Bitch Slap appears in an aspect ratio of approximately 2.35:1 on this single-sided, double-layered DVD; the image has been enhanced for 16X9 televisions. Though not flawless, Slap offered a strong SD-DVD viewing experience.
Sharpness was quite good. Wide shots could be somewhat iffy, but most of the movie displayed positive delineation. The majority of the flick delivered nice clarity and definition. I noticed no issues with jagged edges or shimmering, and edge haloes failed to cause distractions. Source flaws also remained absent.
In terms of colors, Slap offered a varied palette. The desert sequences showed fairly natural, sandy tones, while flashbacks were more stylized. Whatever the design choices, the movie offered nice color reproduction; the tones always came across as intended. Blacks were dark and deep, while shadows seemed clear and smooth. Only the mild softness kept this one from “A”-level consideration, as I felt quite impressed by the transfer.
(By the way, if I believed in conspiracy theories, I’d note that the best-looking SD-DVD transfers I see these days are almost always for movies not available on Blu-ray. Coincidence?)
As for the Dolby Digital 5.1 soundtrack of Slap, it provided an active affair – probably too active, to be honest. The movie used all five speakers in an aggressive manner that didn’t always suit the material especially well. This seemed particularly true when it came to audio. The score emanated from the back speakers almost as loudly as in the front, and that was a bit of a distraction; the present of music from all the channels meant that the score lacked great localization and clarity.
Effects worked better. Those were also pretty active, though the music could drown them out at times. Still the various elements popped up in appropriate channels and added some kick to the film’s many action sequences. The elements didn’t combine in a tremendously smooth manner, but they gave the movie a little zest.
Audio quality was fine. Speech suffered from some awkward looping but the lines were always intelligible and reasonably natural. Music appeared fairly full and rich, while effects demonstrated nice punch. I thought the track was a little too erratic for high marks, but it seemed worthy of a “B”.
When we head to the set’s extras, we find two audio commentaries. The first comes from writer/producer/director Rick Jacobson, writer/producer Eric Gruendemann and associate producer Brian Peck. All three sit together for this running, screen-specific discussion of cast, characters and performances, sets and locations, camerawork and effects, stunts and action, edits/deleted scenes, story issues and influences.
Early on, Jacobson refers to actor Erin Cummings as a “whore” and a “total slut”. He does this in jest, of course, but his remarks still are quite unusual in the world of audio commentaries. Banal praise is the rule, not comedic slander.
Those comments set up the track as a more outrageous one than it becomes, unfortunately. Oh, we hear more profanity and joking around than usual, but we still find much of the standard praise. Still, we get a pretty good look at the production, as the participants dig into a mix of topics with reasonable gusto. The track doesn’t enthrall, but it offers decent information.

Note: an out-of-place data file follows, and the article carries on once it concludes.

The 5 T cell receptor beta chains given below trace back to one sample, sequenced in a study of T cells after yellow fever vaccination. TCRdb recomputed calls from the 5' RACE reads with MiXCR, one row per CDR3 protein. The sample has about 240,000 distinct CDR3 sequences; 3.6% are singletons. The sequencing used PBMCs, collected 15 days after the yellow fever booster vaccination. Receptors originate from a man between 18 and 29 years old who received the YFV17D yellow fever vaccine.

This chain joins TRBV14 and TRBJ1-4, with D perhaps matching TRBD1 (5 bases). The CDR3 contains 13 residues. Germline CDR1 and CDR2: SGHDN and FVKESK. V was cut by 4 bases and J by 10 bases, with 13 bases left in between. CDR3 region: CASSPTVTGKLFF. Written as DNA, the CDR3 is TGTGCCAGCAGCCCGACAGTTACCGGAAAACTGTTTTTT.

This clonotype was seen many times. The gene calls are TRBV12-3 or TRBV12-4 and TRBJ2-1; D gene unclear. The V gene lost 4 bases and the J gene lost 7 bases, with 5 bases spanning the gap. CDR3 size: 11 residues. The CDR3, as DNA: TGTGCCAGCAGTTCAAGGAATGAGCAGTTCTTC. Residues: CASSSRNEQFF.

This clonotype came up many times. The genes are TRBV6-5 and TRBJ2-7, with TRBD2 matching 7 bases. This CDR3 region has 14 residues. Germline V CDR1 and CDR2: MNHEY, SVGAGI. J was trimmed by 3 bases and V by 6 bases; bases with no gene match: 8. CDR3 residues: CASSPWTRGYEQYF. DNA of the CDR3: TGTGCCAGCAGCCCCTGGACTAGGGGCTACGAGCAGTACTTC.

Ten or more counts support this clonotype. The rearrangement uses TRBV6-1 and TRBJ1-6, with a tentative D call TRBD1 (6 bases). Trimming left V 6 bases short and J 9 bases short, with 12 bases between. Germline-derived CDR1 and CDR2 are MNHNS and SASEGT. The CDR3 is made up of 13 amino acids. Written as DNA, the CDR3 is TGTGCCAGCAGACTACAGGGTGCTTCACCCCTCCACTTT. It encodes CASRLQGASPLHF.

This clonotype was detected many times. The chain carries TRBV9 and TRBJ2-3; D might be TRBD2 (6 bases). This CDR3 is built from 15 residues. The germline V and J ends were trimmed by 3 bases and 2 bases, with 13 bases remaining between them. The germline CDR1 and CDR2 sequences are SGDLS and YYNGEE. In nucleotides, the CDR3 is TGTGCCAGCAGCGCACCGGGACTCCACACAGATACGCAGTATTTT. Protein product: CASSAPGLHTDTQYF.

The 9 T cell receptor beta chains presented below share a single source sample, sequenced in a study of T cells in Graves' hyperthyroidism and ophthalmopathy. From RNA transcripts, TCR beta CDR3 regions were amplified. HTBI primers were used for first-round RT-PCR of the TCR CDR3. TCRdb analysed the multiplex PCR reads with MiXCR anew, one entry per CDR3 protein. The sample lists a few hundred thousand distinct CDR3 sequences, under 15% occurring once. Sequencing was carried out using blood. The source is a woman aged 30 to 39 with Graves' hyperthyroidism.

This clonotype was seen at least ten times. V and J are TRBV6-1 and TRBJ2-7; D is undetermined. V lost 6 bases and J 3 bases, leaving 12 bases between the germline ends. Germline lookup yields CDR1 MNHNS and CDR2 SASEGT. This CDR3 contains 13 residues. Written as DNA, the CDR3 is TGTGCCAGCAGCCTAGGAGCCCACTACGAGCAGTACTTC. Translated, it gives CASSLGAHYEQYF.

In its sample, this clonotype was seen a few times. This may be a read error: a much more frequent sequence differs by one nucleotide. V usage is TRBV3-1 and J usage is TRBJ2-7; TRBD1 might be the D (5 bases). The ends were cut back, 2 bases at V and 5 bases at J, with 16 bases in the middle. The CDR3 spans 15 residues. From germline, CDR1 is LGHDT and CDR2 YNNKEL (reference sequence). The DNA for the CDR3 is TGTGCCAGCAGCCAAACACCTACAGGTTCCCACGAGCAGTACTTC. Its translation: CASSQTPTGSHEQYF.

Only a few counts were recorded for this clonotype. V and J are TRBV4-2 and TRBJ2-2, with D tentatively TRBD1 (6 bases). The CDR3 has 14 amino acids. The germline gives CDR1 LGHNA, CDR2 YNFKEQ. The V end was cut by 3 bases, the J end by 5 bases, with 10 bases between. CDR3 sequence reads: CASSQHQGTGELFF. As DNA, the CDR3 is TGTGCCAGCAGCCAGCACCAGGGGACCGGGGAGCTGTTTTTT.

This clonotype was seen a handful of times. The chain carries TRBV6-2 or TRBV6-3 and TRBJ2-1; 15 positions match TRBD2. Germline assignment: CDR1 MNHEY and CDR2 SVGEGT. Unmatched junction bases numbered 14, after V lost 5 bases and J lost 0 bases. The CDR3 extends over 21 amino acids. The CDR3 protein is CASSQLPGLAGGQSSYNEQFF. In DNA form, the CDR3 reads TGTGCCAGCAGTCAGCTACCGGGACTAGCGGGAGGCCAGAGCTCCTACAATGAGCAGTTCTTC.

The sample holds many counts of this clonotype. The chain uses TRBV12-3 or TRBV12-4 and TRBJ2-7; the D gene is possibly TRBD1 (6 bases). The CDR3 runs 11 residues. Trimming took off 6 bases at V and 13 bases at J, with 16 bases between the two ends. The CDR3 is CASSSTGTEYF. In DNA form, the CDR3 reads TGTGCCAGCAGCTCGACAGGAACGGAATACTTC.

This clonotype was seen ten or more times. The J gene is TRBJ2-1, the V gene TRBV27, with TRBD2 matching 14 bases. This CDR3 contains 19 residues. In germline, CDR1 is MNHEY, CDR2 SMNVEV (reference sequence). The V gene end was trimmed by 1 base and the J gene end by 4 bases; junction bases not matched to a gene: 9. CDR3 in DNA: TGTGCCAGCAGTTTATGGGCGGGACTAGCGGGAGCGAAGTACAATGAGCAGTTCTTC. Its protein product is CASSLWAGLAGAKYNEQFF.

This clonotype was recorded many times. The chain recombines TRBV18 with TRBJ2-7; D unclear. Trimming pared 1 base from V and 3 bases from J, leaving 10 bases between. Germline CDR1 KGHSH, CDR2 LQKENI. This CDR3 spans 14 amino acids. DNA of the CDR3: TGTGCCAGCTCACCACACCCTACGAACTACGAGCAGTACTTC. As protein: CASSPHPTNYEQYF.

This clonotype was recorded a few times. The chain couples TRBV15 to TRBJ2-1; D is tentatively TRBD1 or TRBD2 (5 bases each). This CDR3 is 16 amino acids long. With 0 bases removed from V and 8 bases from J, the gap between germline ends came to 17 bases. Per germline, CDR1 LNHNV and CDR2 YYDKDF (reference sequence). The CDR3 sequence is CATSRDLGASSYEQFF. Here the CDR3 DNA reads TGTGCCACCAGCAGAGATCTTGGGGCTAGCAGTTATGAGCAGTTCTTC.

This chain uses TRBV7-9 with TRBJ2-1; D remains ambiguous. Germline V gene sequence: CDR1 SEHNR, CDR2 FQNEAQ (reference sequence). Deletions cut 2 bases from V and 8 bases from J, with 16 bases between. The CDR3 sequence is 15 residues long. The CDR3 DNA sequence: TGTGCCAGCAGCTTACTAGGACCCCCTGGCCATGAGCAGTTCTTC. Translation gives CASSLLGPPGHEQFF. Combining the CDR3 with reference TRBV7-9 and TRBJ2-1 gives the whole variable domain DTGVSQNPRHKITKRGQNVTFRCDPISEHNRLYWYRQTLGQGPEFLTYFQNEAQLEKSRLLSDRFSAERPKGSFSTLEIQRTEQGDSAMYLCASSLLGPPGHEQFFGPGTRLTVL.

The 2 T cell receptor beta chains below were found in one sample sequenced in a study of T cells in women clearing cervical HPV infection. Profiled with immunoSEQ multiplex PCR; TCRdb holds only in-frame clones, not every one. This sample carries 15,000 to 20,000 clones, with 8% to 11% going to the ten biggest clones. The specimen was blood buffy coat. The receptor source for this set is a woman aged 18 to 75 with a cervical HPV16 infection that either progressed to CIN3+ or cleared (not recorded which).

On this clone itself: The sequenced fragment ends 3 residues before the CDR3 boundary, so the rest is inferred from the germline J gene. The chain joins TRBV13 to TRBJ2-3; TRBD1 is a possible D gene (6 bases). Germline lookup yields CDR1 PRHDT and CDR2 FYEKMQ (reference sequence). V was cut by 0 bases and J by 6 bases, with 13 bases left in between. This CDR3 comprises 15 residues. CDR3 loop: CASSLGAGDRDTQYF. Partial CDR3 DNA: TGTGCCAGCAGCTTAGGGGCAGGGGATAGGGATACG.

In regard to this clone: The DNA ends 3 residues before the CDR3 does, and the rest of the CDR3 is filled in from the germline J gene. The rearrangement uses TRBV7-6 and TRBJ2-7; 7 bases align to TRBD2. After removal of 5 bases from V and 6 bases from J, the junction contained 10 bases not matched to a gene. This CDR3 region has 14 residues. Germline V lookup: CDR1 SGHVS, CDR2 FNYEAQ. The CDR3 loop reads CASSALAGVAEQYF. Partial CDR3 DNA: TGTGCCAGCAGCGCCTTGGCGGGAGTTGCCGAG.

For the second chat, we hear from actors Julia Voth, Erin Cummings and America Olivo. Those three also chat together for their own running, screen-specific look at their characters and performances, stunts and action, various sets and locations, and other members of the cast and crew.
Like its predecessor, this commentary proves to be reasonably engaging, but it’s not particularly heavy on great facts. As I would expect, it takes on a more limited scope than the first track, so it comes mostly with basic thoughts about experiences during the shoot. The women are lively and fun, so they help carry the chat, but it fails to become particularly informative.
Building a Better B-Movie runs one hour, 39 minutes and 24 seconds. It features info from Jacobson, Gruendemann, Voth, Cummings, Olivo, Peck, stunt coordinator Zoë Bell, best boy grip Erin Weller, and actors Michael Hurst, William Gregory Lee, Ron Melendez, Minae Noji, Dennis Keiffer, Scott Hanley, Renee O’Connor, Lucy Lawless, and Kevin Sorbo. The program looks at the project’s roots and development, story/script topics, casting, characters and performances, training, stunts and action, production design and props, some location issues, and a few other production notes.
At nearly 100 minutes, “Building” certainly provides an epic “making of” documentary. Does that automatically make it a great one? No, but it does work pretty well. It’s never a particularly deep or insightful piece, but it covers the set nicely and keeps us interested across its long running time. This ends up as a satisfying show.
While Quentin Tarantino and a few others create effective 70s throwback flicks, the folks behind Bitch Slap can’t pull off their not-so-lofty goals. Despite lots of action and many sexy women, the movie turns into a surprisingly dull affair; it throws a great deal of tawdry material at us but none of it actually entertains. The DVD provides very good picture, erratic but usually positive audio, and some interesting supplements. If you want to see a exciting, sexy action flick, look elsewhere, for Slap isn’t a winning entry.